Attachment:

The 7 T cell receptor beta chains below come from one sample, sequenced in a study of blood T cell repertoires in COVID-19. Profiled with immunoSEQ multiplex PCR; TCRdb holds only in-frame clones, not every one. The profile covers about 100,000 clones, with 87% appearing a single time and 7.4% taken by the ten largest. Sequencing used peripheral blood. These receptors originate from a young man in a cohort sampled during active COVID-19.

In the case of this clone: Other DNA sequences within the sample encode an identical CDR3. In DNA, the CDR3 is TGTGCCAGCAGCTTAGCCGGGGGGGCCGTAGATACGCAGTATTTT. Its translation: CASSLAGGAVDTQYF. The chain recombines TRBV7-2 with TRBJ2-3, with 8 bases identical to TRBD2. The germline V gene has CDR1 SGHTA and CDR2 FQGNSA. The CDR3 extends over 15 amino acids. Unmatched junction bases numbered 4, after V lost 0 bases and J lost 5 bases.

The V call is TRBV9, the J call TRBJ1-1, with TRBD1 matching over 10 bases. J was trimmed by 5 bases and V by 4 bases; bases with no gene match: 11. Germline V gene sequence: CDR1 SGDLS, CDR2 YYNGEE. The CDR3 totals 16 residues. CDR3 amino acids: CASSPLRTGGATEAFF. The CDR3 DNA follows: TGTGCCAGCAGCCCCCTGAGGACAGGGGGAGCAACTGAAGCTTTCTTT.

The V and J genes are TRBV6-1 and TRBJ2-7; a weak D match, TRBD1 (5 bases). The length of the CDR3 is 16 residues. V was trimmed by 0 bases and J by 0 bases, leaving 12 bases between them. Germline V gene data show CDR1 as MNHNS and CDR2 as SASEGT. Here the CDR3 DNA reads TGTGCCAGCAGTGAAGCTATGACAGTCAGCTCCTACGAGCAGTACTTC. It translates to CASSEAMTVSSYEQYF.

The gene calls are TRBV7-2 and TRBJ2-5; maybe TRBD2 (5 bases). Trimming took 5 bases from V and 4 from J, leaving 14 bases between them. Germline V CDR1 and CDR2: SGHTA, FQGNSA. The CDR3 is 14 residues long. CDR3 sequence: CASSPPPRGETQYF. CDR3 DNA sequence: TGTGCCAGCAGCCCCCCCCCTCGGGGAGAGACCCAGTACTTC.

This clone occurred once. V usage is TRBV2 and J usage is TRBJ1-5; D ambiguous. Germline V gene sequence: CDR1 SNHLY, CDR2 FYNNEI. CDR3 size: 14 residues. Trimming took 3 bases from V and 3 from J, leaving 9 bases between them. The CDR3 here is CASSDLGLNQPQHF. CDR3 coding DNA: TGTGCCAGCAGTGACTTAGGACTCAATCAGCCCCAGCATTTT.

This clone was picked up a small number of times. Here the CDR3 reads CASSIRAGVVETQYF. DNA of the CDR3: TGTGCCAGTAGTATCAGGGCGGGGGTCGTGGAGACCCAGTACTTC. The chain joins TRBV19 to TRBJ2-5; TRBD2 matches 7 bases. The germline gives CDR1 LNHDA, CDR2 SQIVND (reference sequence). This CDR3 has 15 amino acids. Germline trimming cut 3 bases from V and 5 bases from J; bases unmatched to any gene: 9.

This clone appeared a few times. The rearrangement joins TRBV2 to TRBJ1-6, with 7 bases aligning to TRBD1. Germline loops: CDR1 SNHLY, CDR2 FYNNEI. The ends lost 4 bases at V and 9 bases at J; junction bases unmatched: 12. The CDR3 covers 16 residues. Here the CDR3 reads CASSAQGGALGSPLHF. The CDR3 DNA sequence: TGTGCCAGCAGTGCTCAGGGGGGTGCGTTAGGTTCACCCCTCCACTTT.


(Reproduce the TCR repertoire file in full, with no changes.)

The 7 T cell receptor beta chains below come from one sample, sequenced in a study of blood T cell repertoires in COVID-19. Profiled with immunoSEQ multiplex PCR; TCRdb holds only in-frame clones, not every one. The profile covers about 100,000 clones, with 87% appearing a single time and 7.4% taken by the ten largest. Sequencing used peripheral blood. These receptors originate from a young man in a cohort sampled during active COVID-19.

In the case of this clone: Other DNA sequences within the sample encode an identical CDR3. In DNA, the CDR3 is TGTGCCAGCAGCTTAGCCGGGGGGGCCGTAGATACGCAGTATTTT. Its translation: CASSLAGGAVDTQYF. The chain recombines TRBV7-2 with TRBJ2-3, with 8 bases identical to TRBD2. The germline V gene has CDR1 SGHTA and CDR2 FQGNSA. The CDR3 extends over 15 amino acids. Unmatched junction bases numbered 4, after V lost 0 bases and J lost 5 bases.

The V call is TRBV9, the J call TRBJ1-1, with TRBD1 matching over 10 bases. J was trimmed by 5 bases and V by 4 bases; bases with no gene match: 11. Germline V gene sequence: CDR1 SGDLS, CDR2 YYNGEE. The CDR3 totals 16 residues. CDR3 amino acids: CASSPLRTGGATEAFF. The CDR3 DNA follows: TGTGCCAGCAGCCCCCTGAGGACAGGGGGAGCAACTGAAGCTTTCTTT.

The V and J genes are TRBV6-1 and TRBJ2-7; a weak D match, TRBD1 (5 bases). The length of the CDR3 is 16 residues. V was trimmed by 0 bases and J by 0 bases, leaving 12 bases between them. Germline V gene data show CDR1 as MNHNS and CDR2 as SASEGT. Here the CDR3 DNA reads TGTGCCAGCAGTGAAGCTATGACAGTCAGCTCCTACGAGCAGTACTTC. It translates to CASSEAMTVSSYEQYF.

The gene calls are TRBV7-2 and TRBJ2-5; maybe TRBD2 (5 bases). Trimming took 5 bases from V and 4 from J, leaving 14 bases between them. Germline V CDR1 and CDR2: SGHTA, FQGNSA. The CDR3 is 14 residues long. CDR3 sequence: CASSPPPRGETQYF. CDR3 DNA sequence: TGTGCCAGCAGCCCCCCCCCTCGGGGAGAGACCCAGTACTTC.

This clone occurred once. V usage is TRBV2 and J usage is TRBJ1-5; D ambiguous. Germline V gene sequence: CDR1 SNHLY, CDR2 FYNNEI. CDR3 size: 14 residues. Trimming took 3 bases from V and 3 from J, leaving 9 bases between them. The CDR3 here is CASSDLGLNQPQHF. CDR3 coding DNA: TGTGCCAGCAGTGACTTAGGACTCAATCAGCCCCAGCATTTT.

This clone was picked up a small number of times. Here the CDR3 reads CASSIRAGVVETQYF. DNA of the CDR3: TGTGCCAGTAGTATCAGGGCGGGGGTCGTGGAGACCCAGTACTTC. The chain joins TRBV19 to TRBJ2-5; TRBD2 matches 7 bases. The germline gives CDR1 LNHDA, CDR2 SQIVND (reference sequence). This CDR3 has 15 amino acids. Germline trimming cut 3 bases from V and 5 bases from J; bases unmatched to any gene: 9.

This clone appeared a few times. The rearrangement joins TRBV2 to TRBJ1-6, with 7 bases aligning to TRBD1. Germline loops: CDR1 SNHLY, CDR2 FYNNEI. The ends lost 4 bases at V and 9 bases at J; junction bases unmatched: 12. The CDR3 covers 16 residues. Here the CDR3 reads CASSAQGGALGSPLHF. The CDR3 DNA sequence: TGTGCCAGCAGTGCTCAGGGGGGTGCGTTAGGTTCACCCCTCCACTTT.